Buying discounted goods from them was a right reserved ONLY for email subscribers. In fact, when I tried to get a discount ON Black Friday, after pretending I wasn’t on their list, Bellroy said no (and rightfully so).
What I love about Bellroy’s strategy is that it isn’t limited to Black Friday. You can use it for ANY holiday. Christmas. Easter. Martin Luther King Day. You name it. The possibilities are endless. Get moving.
Takeaway. Generate demand for holiday promotions BEFORE you need it. Drive traffic to a dedicated landing page, grow your list, create as much buzz as possible, and then give your buyers the exclusivity they deserve.
2. Use “The Life Force 8” to Maximize Ad Conversions
There are two things you need to know about Bellroy’s marketing strategy.
One, 23.80% of their overall desktop traffic comes from display ads.
And two, they leverage three marketing angles in their ad copy.
But it’s not just any three marketing angles— these are angles that build on what are known as The Life Force 8.
In his book, Cashvertising, Drew Eric Whitman outlines eight biological desires we all have:
- Survival, enjoyment of life, life extension;
- Enjoyment of food and beverages;
- Freedom from fear, pain, and danger;
- Sexual companionship;
- Comfortable living conditions;
- Being superior, winning, keeping up with the Joneses;
- Care and protection of loved ones; and
- Social approval.
Bellroy appeals to three of the above angles in many of their top-converting display ads.
Let’s look at each briefly.
1. Being Superior, Winning, Keeping up with the Joneses
To all intents and purposes, Bellroy’s core offer is slim leather wallets for men. And after browsing their site for a few minutes, it’s hard to argue otherwise.
But when you take a look at their paid advertising, it’s clear that they’re marketing to a segment within that segment. Specifically, fashion-conscious marketing executives.
Because, generally, it’s a market segment that can and will happily pay more to fulfill the above innate desire to be superior.
You can see Bellroy appealing to superiority in ad copy, from inviting buyers to “Look the part…”
…to naming the product itself “The Executive Wallet.”
Interestingly, the products Bellroy promote in the above ads and other similar ones, are also some of their more high-end items. Coincidence? Maybe. But with ad copy like the above, it’s hard to disagree with.
2. Freedom from Fear, Pain, and Danger
“Positioning is not about creating something new and different,” write Al Ries and Jack Trout in their book, Positioning. “It’s about manipulating what’s already in the prospect’s mind. It’s about bridging the connections that already exist.”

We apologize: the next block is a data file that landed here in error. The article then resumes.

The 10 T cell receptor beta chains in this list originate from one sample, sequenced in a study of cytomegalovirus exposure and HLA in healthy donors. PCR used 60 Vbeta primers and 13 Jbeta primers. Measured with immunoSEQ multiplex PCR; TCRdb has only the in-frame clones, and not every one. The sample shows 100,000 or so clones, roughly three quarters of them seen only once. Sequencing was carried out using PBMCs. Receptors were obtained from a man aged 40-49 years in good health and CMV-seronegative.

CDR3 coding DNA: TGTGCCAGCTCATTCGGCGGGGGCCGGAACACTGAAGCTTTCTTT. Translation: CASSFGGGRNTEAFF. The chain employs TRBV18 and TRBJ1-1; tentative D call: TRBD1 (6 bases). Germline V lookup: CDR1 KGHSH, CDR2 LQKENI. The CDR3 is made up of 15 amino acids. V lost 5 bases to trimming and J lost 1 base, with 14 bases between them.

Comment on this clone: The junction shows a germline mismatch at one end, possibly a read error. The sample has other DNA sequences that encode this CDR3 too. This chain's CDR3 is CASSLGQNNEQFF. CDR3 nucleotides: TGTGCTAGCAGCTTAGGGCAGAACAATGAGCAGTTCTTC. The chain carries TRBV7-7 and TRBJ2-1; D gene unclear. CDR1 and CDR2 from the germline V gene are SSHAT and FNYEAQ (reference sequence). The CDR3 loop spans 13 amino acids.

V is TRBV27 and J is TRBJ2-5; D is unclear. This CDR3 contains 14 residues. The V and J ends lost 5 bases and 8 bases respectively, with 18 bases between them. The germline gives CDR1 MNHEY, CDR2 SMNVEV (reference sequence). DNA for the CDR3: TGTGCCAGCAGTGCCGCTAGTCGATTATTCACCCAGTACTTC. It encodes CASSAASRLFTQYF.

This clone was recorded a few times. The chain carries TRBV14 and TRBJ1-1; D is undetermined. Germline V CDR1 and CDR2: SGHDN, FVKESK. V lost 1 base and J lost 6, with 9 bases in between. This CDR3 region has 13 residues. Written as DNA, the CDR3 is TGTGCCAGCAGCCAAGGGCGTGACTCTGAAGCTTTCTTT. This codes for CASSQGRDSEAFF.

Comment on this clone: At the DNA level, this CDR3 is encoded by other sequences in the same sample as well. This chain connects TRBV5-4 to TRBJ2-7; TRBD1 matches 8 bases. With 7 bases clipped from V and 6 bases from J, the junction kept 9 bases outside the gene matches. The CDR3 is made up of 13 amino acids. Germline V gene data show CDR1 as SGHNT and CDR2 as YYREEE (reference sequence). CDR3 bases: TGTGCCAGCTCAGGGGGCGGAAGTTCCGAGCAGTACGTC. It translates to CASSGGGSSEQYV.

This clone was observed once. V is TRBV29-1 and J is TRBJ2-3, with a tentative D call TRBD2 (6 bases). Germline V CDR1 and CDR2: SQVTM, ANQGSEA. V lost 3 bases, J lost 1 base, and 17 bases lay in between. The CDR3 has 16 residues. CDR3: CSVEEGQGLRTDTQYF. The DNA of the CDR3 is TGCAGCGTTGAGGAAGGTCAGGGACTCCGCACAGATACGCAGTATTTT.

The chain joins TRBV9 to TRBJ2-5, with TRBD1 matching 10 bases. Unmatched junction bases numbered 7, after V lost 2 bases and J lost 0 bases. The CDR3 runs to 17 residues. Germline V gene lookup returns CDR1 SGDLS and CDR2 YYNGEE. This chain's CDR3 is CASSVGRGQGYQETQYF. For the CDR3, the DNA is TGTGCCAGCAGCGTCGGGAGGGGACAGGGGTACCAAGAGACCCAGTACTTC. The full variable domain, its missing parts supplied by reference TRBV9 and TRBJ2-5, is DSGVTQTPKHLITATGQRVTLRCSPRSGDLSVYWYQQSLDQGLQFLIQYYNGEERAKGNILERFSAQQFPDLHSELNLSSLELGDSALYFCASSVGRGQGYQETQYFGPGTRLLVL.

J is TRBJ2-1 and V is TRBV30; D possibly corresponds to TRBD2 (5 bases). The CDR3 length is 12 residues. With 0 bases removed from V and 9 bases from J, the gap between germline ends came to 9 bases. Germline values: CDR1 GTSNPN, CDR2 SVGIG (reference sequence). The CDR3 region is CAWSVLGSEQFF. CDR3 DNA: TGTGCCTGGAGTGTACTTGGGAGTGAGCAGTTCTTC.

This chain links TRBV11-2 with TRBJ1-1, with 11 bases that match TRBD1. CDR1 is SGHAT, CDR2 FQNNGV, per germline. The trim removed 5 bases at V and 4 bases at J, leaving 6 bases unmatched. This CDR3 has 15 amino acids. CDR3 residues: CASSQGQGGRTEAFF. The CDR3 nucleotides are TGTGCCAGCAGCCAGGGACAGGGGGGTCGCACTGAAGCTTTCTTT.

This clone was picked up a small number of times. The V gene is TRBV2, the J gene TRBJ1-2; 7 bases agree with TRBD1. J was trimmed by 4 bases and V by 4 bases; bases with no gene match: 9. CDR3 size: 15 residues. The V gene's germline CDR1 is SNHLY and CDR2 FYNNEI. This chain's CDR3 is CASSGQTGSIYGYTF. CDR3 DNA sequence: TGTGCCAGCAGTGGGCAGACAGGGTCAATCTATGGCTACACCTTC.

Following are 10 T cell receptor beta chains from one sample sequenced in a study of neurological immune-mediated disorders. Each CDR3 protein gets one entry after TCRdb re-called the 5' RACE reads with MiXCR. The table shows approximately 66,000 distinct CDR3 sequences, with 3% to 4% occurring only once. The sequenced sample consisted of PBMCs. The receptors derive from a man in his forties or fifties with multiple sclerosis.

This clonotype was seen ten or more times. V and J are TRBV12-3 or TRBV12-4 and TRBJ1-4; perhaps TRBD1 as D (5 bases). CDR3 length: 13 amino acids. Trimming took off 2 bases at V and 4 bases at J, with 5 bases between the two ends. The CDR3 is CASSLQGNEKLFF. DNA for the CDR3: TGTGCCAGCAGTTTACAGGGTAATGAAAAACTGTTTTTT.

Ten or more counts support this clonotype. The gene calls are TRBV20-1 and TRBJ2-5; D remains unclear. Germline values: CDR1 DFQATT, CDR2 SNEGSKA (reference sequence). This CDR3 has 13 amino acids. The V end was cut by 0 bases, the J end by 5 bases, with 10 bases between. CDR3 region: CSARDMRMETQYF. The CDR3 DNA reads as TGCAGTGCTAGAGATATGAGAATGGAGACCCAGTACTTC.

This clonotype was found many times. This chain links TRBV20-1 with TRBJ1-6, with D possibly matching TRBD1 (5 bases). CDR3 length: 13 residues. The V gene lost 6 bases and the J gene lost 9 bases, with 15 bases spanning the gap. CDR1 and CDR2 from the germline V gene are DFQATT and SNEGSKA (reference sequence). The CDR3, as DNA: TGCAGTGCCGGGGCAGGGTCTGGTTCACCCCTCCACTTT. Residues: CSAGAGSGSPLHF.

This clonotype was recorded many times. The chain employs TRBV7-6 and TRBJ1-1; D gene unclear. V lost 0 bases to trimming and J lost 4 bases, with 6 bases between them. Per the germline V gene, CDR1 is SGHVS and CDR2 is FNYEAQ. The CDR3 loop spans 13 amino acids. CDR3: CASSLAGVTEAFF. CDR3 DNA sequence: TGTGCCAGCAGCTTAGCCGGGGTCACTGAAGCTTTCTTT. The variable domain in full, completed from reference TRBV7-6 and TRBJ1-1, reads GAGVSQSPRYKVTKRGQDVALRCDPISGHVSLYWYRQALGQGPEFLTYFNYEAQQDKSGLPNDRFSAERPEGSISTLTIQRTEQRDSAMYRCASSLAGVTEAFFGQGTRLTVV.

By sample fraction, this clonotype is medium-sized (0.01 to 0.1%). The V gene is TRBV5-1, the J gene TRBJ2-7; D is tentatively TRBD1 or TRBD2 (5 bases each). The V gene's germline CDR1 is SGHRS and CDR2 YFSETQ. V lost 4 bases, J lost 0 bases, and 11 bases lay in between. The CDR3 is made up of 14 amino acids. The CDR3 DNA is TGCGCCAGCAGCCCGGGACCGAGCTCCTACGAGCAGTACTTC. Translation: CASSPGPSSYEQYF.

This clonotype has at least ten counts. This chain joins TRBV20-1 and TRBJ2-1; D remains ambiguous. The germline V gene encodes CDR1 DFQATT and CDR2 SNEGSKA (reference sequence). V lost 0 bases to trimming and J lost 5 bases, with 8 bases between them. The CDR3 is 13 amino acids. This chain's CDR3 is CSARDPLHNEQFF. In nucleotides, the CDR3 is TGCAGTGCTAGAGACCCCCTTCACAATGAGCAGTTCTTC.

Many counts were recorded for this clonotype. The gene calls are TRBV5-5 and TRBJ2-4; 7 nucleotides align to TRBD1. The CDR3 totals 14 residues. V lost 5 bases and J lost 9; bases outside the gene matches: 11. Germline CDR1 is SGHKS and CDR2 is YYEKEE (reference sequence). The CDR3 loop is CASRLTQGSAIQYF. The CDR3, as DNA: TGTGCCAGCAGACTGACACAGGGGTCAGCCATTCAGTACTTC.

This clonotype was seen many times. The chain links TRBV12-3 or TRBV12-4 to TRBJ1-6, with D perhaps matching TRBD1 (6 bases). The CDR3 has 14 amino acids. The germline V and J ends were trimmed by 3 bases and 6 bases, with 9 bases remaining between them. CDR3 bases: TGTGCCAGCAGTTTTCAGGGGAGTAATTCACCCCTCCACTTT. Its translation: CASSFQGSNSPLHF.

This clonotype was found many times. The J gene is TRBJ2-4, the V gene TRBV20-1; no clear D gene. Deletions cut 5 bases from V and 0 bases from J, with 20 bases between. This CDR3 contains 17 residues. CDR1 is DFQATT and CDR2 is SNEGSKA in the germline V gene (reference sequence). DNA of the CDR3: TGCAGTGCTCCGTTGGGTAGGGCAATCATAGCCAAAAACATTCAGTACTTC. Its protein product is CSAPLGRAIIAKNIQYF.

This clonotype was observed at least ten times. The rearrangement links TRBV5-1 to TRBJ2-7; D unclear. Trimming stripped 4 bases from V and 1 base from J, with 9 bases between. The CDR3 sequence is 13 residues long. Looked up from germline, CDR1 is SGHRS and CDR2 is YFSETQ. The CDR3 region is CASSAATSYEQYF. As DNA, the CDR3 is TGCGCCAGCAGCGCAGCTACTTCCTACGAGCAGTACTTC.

One thing that’s in the mind of a Bellroy customer is the fear of losing their valuables when travelling.
Bellroy recognizes that, and with the information in mind, position their travel collection as a remedy to that fear in many of their ads.
When you click “Learn More,” Bellroy redirect you to a product page with copy that reassures and reiterates the above solution.
Not only are they following best practice in terms of message matching (i.e. ensuring their messaging is consistent, from their ads to their landing pages); but they’re also freeing their customers from pain, while positioning their product as a solution in the process.
3. Care and Protection of Loved Ones
Have you ever regretted making a purchase? Of course you have. You’re not alone; we’re all guilty of it from time to time. Buyer’s remorse, as it’s known, is very real. Oftentimes, we buy something expensive only to convince ourselves later that we shouldn’t have bought it.
But what if your purchase benefited a cause greater than yourself? How would you rationalize it then?
While researching this post, I saw an interesting Facebook carousel ad from Bellroy. Take a look at the ad copy:
Knowing that caring and protecting loved ones is an innate emotional trigger, Bellroy frames their offer as benefiting others rather than the individual. How? With the sentiment, “Helping yourself helps others, too.”
“Need we go on?” they ask.
No. That’s as good a reason as any to buy.
Takeaway. Use one or several of the above Life Force 8 angles to inspire marketing angles in your paid advertising. Pro tip: use Facebook’s Dynamic Creative to test different angles against one another.
3. The Marketer Magnet Method: How to Rank a Product Page Position #3
Using a tool like Ahrefs, we can see that Bellroy ranks for several high-volume commercial-intent keywords. But the one I want to focus on here is the keyword “slim wallet.”
At the time of writing, Bellroy ranks position #3 for that term. But they also have a whopping 396 domains linking to the relevant product page (339 of which are do-follow).
How are they doing it?
Well, one approach, intentional or not, is what I call “The Marketer Magnet Method.”
I’ve written about it before, but it bears repeating because there are NO limits to its usage.